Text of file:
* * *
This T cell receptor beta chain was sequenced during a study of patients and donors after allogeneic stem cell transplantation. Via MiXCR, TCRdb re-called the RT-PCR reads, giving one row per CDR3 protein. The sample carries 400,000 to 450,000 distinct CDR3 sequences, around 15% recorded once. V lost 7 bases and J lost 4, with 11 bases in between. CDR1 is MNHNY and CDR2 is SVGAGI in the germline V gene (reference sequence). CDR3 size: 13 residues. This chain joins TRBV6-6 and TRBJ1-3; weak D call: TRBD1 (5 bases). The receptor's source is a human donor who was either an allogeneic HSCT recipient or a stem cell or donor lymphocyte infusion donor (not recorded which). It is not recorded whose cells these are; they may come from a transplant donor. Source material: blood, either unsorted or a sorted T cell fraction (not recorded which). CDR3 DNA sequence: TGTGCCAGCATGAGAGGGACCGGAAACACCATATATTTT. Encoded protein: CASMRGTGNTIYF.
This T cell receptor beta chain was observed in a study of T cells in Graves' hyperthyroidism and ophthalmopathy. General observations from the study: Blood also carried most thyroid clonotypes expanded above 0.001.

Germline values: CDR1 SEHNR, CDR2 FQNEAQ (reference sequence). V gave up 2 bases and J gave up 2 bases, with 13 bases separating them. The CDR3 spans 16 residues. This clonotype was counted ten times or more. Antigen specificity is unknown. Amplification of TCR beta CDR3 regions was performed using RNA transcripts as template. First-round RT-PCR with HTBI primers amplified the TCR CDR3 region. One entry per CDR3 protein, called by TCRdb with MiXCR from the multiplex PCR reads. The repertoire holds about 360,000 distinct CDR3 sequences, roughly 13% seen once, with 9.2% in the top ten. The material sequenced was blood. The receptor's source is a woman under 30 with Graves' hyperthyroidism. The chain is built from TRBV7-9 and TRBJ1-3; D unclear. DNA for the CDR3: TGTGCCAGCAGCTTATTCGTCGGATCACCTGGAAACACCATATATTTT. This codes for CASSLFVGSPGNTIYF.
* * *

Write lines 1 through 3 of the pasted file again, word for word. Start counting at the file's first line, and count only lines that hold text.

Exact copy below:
This T cell receptor beta chain was sequenced during a study of patients and donors after allogeneic stem cell transplantation. Via MiXCR, TCRdb re-called the RT-PCR reads, giving one row per CDR3 protein. The sample carries 400,000 to 450,000 distinct CDR3 sequences, around 15% recorded once. V lost 7 bases and J lost 4, with 11 bases in between. CDR1 is MNHNY and CDR2 is SVGAGI in the germline V gene (reference sequence). CDR3 size: 13 residues. This chain joins TRBV6-6 and TRBJ1-3; weak D call: TRBD1 (5 bases). The receptor's source is a human donor who was either an allogeneic HSCT recipient or a stem cell or donor lymphocyte infusion donor (not recorded which). It is not recorded whose cells these are; they may come from a transplant donor. Source material: blood, either unsorted or a sorted T cell fraction (not recorded which). CDR3 DNA sequence: TGTGCCAGCATGAGAGGGACCGGAAACACCATATATTTT. Encoded protein: CASMRGTGNTIYF.
This T cell receptor beta chain was observed in a study of T cells in Graves' hyperthyroidism and ophthalmopathy. General observations from the study: Blood also carried most thyroid clonotypes expanded above 0.001.

Germline values: CDR1 SEHNR, CDR2 FQNEAQ (reference sequence). V gave up 2 bases and J gave up 2 bases, with 13 bases separating them. The CDR3 spans 16 residues. This clonotype was counted ten times or more. Antigen specificity is unknown. Amplification of TCR beta CDR3 regions was performed using RNA transcripts as template. First-round RT-PCR with HTBI primers amplified the TCR CDR3 region. One entry per CDR3 protein, called by TCRdb with MiXCR from the multiplex PCR reads. The repertoire holds about 360,000 distinct CDR3 sequences, roughly 13% seen once, with 9.2% in the top ten. The material sequenced was blood. The receptor's source is a woman under 30 with Graves' hyperthyroidism. The chain is built from TRBV7-9 and TRBJ1-3; D unclear. DNA for the CDR3: TGTGCCAGCAGCTTATTCGTCGGATCACCTGGAAACACCATATATTTT. This codes for CASSLFVGSPGNTIYF.